Scientists have been studying their movements.  They used to think the Silver Y flew across here and died in their thousands because they couldn't survive our colder climate but the latest research has shown that the UK is in fact a very productive breeding ground.  The moths multiply in number by coming here and then retrace the routes taken by their parents in huge numbers.
Garden Carpet
 Garden Carpet is another common visitor but these prefer to fly at night.  They are the ones bashing into your lighted window after dark.  They produce two generations per year and can survive our winters in the pupae state. 

They fly between April and October.  Go check your Wallflowers and Nasturtiums for holes as the caterpillars are rather partial to the leaves!

 Here is another night flyer - an Orange Swift:
Orange Swift
This poor thing only has a few weeks to live because it doesn't have a mouth.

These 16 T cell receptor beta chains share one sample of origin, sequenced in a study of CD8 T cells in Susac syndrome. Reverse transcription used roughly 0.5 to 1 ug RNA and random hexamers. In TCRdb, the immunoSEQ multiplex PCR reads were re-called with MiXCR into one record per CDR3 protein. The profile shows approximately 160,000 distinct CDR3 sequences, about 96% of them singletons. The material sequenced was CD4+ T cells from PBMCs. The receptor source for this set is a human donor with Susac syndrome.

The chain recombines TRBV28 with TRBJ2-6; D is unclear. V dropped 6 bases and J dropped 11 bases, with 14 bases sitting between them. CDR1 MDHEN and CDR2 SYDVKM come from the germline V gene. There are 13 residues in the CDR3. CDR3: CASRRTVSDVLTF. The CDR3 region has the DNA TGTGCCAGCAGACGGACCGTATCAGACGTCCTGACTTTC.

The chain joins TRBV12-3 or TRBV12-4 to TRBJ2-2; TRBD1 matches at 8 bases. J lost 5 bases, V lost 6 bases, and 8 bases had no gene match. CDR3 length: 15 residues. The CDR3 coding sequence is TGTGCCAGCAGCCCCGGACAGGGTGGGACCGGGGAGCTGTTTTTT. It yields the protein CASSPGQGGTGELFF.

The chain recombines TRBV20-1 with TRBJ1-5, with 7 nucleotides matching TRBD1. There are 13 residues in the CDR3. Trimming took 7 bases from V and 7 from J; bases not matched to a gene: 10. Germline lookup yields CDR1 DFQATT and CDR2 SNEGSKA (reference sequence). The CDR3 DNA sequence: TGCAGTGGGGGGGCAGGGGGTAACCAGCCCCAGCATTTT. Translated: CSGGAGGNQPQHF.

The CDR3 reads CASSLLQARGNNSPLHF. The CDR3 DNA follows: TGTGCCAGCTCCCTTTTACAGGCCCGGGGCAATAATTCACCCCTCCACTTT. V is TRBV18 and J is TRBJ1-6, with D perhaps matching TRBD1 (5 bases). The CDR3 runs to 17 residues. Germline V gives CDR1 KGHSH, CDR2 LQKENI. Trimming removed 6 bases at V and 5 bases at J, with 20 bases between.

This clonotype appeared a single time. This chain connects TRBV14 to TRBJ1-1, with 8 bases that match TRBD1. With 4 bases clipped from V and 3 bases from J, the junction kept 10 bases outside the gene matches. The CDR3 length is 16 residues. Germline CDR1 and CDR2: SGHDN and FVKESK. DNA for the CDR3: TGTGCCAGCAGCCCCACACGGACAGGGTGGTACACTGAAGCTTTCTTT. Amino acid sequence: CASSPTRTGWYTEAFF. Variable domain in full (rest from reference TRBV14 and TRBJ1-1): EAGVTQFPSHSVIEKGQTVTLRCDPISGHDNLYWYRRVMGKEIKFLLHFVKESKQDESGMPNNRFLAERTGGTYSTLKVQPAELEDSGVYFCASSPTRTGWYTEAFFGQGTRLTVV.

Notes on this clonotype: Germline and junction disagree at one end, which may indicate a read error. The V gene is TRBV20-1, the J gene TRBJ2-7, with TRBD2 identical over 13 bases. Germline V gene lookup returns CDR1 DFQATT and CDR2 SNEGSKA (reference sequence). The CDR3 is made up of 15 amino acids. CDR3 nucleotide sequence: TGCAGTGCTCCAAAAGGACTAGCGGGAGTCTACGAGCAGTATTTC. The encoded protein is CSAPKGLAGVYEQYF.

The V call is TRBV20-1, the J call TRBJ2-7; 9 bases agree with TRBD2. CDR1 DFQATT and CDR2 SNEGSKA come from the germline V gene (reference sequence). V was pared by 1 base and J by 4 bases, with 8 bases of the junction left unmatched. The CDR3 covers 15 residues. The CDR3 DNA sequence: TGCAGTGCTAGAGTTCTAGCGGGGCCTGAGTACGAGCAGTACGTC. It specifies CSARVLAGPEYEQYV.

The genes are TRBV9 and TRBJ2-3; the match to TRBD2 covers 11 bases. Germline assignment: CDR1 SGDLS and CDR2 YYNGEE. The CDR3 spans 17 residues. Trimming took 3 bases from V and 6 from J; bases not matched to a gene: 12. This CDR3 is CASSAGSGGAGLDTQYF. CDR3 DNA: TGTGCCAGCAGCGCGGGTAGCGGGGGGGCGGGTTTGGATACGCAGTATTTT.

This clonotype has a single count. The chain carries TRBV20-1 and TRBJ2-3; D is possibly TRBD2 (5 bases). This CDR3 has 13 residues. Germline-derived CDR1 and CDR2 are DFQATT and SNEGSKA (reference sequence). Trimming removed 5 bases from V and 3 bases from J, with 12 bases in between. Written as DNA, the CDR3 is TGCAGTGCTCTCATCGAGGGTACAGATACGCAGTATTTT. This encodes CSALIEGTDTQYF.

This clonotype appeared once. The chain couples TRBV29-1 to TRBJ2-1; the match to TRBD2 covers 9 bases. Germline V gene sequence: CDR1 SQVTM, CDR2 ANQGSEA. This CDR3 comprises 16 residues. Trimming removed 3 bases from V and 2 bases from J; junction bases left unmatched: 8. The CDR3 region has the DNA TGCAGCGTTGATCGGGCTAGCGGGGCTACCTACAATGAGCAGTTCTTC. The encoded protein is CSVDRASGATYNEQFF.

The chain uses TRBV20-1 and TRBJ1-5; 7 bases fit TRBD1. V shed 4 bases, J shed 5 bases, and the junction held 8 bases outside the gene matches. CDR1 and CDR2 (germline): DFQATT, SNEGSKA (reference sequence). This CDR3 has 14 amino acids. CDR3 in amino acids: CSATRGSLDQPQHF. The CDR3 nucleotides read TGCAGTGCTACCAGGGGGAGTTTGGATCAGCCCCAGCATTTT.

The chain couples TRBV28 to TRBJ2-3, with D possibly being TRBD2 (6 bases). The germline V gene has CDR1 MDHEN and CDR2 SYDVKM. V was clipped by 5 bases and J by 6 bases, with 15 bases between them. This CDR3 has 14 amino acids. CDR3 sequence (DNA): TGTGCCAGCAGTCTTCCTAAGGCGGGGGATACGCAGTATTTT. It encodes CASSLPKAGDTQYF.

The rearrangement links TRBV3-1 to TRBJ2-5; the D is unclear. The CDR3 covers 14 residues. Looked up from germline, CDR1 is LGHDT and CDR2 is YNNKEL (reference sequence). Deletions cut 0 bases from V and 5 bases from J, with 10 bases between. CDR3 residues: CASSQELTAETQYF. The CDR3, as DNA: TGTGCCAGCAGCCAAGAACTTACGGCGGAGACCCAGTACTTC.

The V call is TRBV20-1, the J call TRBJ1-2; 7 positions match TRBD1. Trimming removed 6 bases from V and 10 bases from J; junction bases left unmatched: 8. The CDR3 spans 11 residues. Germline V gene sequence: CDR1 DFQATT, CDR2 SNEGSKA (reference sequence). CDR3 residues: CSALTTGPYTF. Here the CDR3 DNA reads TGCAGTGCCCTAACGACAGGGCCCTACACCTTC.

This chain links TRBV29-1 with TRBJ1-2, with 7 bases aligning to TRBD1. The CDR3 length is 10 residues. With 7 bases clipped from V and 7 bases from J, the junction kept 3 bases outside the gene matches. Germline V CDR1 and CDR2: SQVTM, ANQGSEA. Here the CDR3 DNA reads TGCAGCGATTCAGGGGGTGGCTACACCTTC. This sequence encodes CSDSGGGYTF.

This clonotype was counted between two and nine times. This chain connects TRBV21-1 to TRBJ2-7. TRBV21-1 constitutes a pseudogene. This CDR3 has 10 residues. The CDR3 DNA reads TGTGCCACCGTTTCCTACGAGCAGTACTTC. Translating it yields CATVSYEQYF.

Its caterpillar made up for it though!  It has a voracious appetite and lives for about two years underground.  It chews up anything it can find ... your prize bulbs and tubers for example!

When you think about all those millions of moths (and butterflies) flying to the UK and producing billions of eggs to grow into billions of caterpillars it's a wonder we have any plants left!  Help is at hand though.  One young Blue Tit eats 100 caterpillars a day; a brood of ten chicks gets through 1000! Britain is home to about 3.5 million pairs of Blue Tits.  According to Butterfly Conservation Blue Tit chicks eat 35 billion caterpillars a year so we need all the migrating moths we can get!

Photographs - copyright of Andy Mason

Sunday, 9 September 2012

Fruit Trees

 Last Christmas I was obviously missing my garden and needed a quick fix!  I cracked a few nuts and planted the kernels!  I then forgot all about them. 

Yesterday I was delighted to find this glossy leaved little plant was in fact a Walnut tree!

Apparently I won't be able to plant it in the garden because the roots secrete a chemical into the soil to prevent other plants from growing near them so I now need a very large pot.  Alternatively I know a nice bit of my allotment that needs clearing!!